During a decade long run at TV3, Hamish McKay spent time as rugby editor, sports news anchor, and sometime commentator, including for the 2007 and 2011 Rugby World Cups. Summarising his career thus far in 2016, McKay called it “a bloody good innings that started nearly quarter of a century ago with an old brick cellphone covering Saturday afternoon sport in the Manawatu.”
McKay grew up as a country boy with a love of rugby on a Manawatu farm, before moving to Palmerston North. There he trained as a journalist and obtained a Bachelor of Education and Teaching Diploma at Massey. He also took a six month journalism course at polytech and tried repeatedly to get a media job. In a 2001 interview with Massey magazine, he described his practical experience as commentating “into an empty jug at the Fitz for years”.
After a single day of relief teaching, McKay applied for a job at local radio station 2XS (now known as More FM). He was assigned to commentate rugby matches, first locally, but moving up to the provincial level after only a few weeks. During his three years at the station he eventually became news editor of the station’s small two-person newsroom. He rated the experience highly, advising young journalists in Massey magazine — “Get a job in the provinces because you get to do everything.”
By 1995 McKay was heading overseas to provide radio commentary for the All Blacks tour of France and Italy. He funded the trip himself in order to boost his profile as a radio personality and sports commentator, a move that would eventually pay off.
McKay took on his first television role in 1996, when he joined Petra Bagust, Marc Ellis and Matthew Ridge on Touchdown travel show Time of Your Life. McKay called his 66 episodes “the best OE in your own country anyone could ever have”. The timing was strange: he had originally auditioned for the show a couple of years before, and finally heard he had the gig just three weeks into starting a job at world sports service WTN in London, prompting him to return home. (McKay and Bagust would later co-present two-hour special The Great Kiwi Driver's Challenge, which saw a 300-strong studio audience answering questions about being on the road.)
In 1998 TV3 invited McKay into their newsroom, where he became a sports reporter and began commentating for television. Confident in his abilities, McKay’s first major commentary for TV3 was the final of the 1999 Hong Kong Sevens. Since then he has commentated over 70 test matches, most significantly TV3’s free to air coverage of the 2007 and 2011 Rugby World Cups. When commenting in 2016 on his time at TV3, McKay stated “I think the greatest time was the 2007 Rugby World Cup. The lead commentator and sports news anchor for the free-to-air exclusive broadcaster — it was almost a time to pinch myself.”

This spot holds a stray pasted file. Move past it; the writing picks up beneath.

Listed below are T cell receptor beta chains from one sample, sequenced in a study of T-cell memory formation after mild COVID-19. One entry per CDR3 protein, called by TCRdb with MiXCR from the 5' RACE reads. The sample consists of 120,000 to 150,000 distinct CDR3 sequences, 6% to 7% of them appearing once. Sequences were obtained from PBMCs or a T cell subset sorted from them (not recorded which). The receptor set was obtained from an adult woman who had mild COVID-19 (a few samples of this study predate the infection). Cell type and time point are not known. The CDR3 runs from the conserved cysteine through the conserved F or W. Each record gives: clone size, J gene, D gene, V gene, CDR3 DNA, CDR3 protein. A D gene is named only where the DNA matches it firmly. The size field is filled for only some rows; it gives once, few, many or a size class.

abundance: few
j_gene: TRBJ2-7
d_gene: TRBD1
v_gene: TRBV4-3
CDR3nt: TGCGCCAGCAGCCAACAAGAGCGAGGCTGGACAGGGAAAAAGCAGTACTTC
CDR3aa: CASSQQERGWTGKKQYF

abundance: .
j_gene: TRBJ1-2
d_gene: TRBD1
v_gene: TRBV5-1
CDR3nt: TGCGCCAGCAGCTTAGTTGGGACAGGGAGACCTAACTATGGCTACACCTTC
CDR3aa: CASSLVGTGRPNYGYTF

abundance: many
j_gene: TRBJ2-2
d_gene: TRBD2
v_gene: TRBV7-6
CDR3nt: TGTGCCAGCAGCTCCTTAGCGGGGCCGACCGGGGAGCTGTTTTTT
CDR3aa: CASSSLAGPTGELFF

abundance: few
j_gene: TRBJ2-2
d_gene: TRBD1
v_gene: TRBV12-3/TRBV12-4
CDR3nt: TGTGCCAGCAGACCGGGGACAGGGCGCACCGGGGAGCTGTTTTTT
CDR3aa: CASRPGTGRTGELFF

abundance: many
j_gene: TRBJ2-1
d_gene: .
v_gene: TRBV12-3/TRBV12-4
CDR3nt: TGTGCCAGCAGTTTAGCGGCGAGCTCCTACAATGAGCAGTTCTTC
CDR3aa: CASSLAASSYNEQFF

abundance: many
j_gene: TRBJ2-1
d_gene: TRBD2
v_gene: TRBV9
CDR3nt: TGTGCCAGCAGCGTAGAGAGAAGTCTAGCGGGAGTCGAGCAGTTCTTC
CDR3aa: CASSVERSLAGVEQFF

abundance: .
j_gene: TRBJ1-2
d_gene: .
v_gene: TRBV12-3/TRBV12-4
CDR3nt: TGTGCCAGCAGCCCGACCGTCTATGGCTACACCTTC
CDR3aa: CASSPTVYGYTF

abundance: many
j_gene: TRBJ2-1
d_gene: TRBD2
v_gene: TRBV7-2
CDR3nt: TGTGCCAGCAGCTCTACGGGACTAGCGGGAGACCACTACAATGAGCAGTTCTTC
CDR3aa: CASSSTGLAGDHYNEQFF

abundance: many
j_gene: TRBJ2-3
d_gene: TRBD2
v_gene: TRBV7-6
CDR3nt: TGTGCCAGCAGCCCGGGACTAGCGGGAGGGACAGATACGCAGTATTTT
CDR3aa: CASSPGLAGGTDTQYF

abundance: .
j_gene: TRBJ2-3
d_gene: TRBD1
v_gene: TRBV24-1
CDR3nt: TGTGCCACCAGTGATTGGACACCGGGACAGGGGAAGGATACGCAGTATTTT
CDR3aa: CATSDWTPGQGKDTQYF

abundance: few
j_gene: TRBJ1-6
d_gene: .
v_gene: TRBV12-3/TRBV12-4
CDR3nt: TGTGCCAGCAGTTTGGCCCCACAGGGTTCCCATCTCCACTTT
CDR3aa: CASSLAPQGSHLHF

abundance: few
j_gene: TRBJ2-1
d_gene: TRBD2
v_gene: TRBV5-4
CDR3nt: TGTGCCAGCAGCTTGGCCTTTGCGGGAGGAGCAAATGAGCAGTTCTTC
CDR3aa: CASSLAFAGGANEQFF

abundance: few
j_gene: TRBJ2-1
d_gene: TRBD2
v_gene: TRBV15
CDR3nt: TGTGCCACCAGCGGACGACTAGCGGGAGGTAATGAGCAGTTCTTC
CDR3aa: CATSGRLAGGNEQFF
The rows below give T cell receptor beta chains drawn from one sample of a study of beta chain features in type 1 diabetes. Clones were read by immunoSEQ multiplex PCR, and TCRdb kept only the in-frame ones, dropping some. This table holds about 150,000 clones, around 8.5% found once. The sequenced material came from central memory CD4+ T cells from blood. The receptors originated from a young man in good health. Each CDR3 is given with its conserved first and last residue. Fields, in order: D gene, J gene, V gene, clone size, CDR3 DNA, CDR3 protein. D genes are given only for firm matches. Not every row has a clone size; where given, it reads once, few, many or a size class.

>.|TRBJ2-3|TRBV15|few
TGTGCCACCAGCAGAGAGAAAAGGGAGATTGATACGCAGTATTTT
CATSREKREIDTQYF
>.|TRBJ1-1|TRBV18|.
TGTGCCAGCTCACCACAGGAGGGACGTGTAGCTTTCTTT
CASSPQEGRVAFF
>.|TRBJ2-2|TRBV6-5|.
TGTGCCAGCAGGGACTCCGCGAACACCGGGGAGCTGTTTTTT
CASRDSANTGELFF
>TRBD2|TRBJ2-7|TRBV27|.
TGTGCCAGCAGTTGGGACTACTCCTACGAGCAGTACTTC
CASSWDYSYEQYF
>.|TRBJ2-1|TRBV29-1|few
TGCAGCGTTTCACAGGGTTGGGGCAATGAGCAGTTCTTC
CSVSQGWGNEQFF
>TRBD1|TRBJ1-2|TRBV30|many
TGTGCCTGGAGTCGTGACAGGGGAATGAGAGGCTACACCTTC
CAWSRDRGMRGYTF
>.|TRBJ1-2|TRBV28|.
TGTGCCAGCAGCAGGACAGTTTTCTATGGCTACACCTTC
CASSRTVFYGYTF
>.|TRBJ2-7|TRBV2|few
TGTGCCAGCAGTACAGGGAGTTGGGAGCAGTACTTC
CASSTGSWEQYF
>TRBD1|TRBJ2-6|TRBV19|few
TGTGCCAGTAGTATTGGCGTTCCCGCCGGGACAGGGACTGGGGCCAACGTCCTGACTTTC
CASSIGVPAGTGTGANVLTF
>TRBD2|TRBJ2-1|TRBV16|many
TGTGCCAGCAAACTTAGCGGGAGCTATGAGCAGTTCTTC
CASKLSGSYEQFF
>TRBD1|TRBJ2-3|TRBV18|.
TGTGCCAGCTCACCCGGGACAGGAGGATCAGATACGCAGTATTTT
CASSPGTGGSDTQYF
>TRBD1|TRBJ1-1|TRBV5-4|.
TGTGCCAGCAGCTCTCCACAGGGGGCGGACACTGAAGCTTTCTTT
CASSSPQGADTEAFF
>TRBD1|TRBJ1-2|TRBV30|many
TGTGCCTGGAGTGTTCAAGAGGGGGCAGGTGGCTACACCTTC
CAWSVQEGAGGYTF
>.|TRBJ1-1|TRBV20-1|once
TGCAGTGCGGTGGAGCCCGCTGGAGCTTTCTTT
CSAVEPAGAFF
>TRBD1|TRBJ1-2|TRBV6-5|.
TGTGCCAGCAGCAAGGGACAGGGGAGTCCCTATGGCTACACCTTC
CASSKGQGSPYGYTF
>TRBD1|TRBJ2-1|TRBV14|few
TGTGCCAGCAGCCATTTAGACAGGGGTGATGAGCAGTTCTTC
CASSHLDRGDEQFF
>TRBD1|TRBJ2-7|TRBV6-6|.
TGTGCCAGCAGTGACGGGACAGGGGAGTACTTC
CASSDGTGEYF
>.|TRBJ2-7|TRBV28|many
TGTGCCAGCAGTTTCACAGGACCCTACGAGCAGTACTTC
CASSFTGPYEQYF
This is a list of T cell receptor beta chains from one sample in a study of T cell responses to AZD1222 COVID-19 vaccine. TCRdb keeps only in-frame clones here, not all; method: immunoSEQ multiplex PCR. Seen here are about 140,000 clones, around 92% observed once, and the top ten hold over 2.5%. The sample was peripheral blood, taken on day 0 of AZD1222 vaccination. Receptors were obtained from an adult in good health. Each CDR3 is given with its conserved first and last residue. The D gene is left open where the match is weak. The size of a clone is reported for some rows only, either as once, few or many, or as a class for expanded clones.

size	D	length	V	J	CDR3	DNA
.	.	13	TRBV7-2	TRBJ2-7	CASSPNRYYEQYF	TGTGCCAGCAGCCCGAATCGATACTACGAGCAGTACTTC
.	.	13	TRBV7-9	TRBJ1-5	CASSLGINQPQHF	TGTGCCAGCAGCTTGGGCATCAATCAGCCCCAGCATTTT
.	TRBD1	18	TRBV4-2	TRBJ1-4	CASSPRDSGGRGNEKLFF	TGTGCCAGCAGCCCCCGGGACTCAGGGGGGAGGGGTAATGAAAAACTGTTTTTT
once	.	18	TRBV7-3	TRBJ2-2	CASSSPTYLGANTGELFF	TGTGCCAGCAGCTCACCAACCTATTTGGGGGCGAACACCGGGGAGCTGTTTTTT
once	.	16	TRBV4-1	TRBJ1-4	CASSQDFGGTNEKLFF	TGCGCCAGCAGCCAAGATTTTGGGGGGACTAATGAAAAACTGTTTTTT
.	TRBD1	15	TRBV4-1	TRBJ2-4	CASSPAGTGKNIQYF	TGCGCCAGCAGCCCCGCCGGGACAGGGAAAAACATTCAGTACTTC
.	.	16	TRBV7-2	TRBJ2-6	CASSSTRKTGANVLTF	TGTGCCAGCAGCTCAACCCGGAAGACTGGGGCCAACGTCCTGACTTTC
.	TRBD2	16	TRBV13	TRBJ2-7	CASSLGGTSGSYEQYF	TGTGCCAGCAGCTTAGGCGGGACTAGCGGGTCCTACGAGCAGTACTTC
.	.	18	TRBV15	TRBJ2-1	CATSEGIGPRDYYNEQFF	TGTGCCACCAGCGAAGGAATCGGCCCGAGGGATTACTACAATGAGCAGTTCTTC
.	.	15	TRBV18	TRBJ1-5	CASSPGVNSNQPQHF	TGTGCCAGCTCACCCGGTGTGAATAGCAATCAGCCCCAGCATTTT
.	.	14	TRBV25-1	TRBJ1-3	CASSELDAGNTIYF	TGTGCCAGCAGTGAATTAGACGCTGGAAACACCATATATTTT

When the role of sports anchor on primetime bulletin 3 News became free in September 2006, McKay began sharing the role with fellow reporters Shaun Summerfield and Michelle Pickles. He took on the position full-time in January 2007, adding to his prior role as rugby editor. By the time he announced that he was leaving TV3 in April 2016, he had been in the role for 10 years, and become one of the country’s most recognised sports broadcasters.
As a presenter McKay was always known for his easy-going attitude, which was evidenced (and taken advantage of) on TV3 skit show Pulp Sport. The show featured a weekly segment called 'McKay-ver', a parody of US show MacGyver, in which hosts Bill (Jamie Linehan) and Ben Boyce would pull pranks on the unsuspecting McKay. One famous prank left his car impossibly stuck in his backyard. On constantly being the show’s victim, McKay said “I think people appreciate if you can have a bit of a laugh at yourself and you certainly have to with those boys.” He would eventually have his revenge in Pulp Sport’s final series, covering their production van in astro turf, graffiti-ing it, and abusing it on a driving range.
Profile written by Simon Smith
Joanna Hunkin, 'Hamish McKay TV3’s new sports presenter' - The NZ Herald, 29 November 2006
Unknown Writer, ‘The Sports Man’ - Massey Magazine, November 2001
Unknown Wrter, ‘TV3 sports presenter Hamish McKay quits after 10 years’ - The NZ Herald, 15 April 2016
Unknown Writer, 'Newshub sports presenter Hamish McKay quits, seeks new challenges' - Stuff website. Loaded 14 April 2016. Accessed 15 April 2016
‘Hamish McKay’, TV3 website. Accessed 15 April 2016